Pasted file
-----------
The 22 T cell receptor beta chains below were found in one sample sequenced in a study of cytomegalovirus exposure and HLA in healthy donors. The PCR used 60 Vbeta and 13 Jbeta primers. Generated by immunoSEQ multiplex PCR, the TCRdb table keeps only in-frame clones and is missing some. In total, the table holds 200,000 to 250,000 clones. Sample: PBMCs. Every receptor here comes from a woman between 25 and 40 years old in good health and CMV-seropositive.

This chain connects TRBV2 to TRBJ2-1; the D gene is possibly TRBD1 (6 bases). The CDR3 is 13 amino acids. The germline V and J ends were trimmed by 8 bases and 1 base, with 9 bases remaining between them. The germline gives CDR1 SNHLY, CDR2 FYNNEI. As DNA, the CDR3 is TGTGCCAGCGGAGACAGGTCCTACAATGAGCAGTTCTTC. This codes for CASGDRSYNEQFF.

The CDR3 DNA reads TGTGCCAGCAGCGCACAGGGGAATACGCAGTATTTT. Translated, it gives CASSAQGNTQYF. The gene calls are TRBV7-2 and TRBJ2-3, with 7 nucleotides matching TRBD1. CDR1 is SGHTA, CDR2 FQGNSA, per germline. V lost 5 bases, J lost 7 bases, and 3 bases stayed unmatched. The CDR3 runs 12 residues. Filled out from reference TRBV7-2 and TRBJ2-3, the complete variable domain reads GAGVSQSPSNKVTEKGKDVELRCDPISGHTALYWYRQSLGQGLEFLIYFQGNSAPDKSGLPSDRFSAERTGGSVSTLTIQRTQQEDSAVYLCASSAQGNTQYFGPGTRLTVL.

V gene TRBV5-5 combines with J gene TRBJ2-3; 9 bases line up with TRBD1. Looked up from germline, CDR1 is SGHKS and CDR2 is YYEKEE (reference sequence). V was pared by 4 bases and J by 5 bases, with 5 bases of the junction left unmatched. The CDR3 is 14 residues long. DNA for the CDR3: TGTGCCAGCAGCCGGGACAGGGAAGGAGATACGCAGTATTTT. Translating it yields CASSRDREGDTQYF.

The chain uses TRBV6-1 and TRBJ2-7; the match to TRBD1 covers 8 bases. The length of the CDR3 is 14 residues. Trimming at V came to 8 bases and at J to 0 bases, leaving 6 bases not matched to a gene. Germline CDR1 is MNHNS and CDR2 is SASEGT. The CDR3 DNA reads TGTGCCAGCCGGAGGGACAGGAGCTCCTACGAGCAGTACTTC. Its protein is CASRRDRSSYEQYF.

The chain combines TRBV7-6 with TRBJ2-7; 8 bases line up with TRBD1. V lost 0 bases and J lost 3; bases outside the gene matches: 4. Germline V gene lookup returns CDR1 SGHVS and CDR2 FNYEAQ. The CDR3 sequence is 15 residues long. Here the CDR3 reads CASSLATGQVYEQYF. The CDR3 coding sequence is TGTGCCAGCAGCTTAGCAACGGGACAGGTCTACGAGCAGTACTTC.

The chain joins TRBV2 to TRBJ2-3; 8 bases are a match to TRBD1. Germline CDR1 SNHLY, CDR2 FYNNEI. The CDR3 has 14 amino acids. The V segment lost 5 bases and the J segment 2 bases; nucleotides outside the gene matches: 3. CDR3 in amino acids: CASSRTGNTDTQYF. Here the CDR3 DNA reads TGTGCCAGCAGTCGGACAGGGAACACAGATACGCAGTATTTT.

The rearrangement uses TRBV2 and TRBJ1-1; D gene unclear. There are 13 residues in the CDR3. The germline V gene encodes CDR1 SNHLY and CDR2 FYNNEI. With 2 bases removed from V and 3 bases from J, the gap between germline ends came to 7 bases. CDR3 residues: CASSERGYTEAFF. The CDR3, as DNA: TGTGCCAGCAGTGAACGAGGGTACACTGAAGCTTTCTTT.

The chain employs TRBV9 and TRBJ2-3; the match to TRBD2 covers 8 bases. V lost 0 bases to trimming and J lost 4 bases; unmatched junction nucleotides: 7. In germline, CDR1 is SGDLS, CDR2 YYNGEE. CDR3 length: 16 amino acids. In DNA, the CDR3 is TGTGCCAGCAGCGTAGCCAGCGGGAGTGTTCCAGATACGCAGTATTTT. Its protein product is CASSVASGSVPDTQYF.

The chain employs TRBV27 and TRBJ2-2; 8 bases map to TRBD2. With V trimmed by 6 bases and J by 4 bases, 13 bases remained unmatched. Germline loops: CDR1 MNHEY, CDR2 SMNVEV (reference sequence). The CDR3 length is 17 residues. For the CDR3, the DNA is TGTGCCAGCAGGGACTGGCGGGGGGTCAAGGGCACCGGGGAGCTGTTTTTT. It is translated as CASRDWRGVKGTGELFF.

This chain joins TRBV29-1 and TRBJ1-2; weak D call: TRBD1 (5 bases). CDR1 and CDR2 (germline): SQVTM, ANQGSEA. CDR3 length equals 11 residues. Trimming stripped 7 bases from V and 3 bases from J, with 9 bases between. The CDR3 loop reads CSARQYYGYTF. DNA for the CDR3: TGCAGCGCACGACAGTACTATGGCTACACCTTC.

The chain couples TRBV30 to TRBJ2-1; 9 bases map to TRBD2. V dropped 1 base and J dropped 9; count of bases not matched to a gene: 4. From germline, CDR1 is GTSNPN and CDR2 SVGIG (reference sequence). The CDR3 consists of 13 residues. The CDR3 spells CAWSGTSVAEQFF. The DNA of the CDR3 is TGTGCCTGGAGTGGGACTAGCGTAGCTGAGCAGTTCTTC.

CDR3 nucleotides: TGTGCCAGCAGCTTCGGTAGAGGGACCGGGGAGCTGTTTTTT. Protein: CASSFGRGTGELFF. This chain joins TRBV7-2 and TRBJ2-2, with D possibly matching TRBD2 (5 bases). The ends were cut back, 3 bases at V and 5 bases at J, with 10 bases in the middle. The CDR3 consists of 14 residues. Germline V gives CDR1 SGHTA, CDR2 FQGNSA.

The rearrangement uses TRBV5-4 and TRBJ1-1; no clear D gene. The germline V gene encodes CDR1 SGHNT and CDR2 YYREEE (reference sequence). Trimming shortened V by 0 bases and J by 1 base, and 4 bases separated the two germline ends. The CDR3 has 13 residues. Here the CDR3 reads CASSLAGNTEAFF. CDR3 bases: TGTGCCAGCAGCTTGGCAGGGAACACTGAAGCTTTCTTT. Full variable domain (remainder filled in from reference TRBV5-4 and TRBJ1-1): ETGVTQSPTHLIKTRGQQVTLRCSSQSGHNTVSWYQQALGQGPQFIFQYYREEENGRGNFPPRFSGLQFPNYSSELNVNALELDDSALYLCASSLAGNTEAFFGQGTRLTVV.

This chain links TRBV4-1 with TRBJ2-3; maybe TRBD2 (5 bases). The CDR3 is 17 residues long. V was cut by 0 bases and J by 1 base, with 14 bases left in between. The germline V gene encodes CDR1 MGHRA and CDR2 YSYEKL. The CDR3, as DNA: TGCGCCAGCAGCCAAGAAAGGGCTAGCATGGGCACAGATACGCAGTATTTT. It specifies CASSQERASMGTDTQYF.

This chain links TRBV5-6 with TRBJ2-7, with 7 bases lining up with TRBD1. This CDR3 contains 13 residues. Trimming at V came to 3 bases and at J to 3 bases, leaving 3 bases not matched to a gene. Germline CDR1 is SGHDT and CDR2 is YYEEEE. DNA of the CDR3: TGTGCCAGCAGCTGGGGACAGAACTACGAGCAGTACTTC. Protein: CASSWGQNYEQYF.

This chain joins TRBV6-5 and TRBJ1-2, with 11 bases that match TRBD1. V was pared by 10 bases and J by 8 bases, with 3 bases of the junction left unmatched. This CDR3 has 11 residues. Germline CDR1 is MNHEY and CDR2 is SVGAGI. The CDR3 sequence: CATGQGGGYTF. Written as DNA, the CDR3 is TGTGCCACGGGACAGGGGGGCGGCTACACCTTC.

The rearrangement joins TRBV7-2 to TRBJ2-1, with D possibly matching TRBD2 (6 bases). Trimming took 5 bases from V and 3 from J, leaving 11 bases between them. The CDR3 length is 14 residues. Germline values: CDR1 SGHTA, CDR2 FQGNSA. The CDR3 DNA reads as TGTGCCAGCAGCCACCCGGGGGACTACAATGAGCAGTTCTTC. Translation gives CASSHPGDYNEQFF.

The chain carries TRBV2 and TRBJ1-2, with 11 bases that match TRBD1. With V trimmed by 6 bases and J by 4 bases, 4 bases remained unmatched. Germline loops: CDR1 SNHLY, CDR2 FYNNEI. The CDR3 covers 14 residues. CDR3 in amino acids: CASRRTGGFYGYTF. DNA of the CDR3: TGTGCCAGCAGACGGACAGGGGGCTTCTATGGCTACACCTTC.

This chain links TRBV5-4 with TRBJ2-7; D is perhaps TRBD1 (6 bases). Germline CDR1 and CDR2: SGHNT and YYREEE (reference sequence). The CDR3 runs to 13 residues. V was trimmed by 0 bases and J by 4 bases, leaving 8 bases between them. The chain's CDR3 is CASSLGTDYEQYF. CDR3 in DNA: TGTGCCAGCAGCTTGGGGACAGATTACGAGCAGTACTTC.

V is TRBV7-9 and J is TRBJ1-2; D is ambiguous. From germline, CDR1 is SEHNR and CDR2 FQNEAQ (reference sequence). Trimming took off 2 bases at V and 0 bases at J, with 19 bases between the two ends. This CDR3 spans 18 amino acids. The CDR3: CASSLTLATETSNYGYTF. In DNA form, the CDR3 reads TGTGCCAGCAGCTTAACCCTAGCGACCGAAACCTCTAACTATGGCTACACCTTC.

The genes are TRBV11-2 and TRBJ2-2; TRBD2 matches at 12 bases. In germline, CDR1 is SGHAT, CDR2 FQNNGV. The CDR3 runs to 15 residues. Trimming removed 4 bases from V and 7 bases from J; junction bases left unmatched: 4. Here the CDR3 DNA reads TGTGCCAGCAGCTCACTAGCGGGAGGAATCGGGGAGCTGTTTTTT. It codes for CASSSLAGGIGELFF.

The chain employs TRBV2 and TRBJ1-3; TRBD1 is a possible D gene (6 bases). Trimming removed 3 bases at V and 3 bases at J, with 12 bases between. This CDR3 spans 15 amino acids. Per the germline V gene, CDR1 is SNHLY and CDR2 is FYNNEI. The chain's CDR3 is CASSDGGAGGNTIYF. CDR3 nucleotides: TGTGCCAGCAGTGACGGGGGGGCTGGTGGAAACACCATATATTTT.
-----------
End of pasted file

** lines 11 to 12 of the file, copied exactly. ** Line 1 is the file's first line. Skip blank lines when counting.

This chain joins TRBV29-1 and TRBJ1-2; weak D call: TRBD1 (5 bases). CDR1 and CDR2 (germline): SQVTM, ANQGSEA. CDR3 length equals 11 residues. Trimming stripped 7 bases from V and 3 bases from J, with 9 bases between. The CDR3 loop reads CSARQYYGYTF. DNA for the CDR3: TGCAGCGCACGACAGTACTATGGCTACACCTTC.

The chain couples TRBV30 to TRBJ2-1; 9 bases map to TRBD2. V dropped 1 base and J dropped 9; count of bases not matched to a gene: 4. From germline, CDR1 is GTSNPN and CDR2 SVGIG (reference sequence). The CDR3 consists of 13 residues. The CDR3 spells CAWSGTSVAEQFF. The DNA of the CDR3 is TGTGCCTGGAGTGGGACTAGCGTAGCTGAGCAGTTCTTC.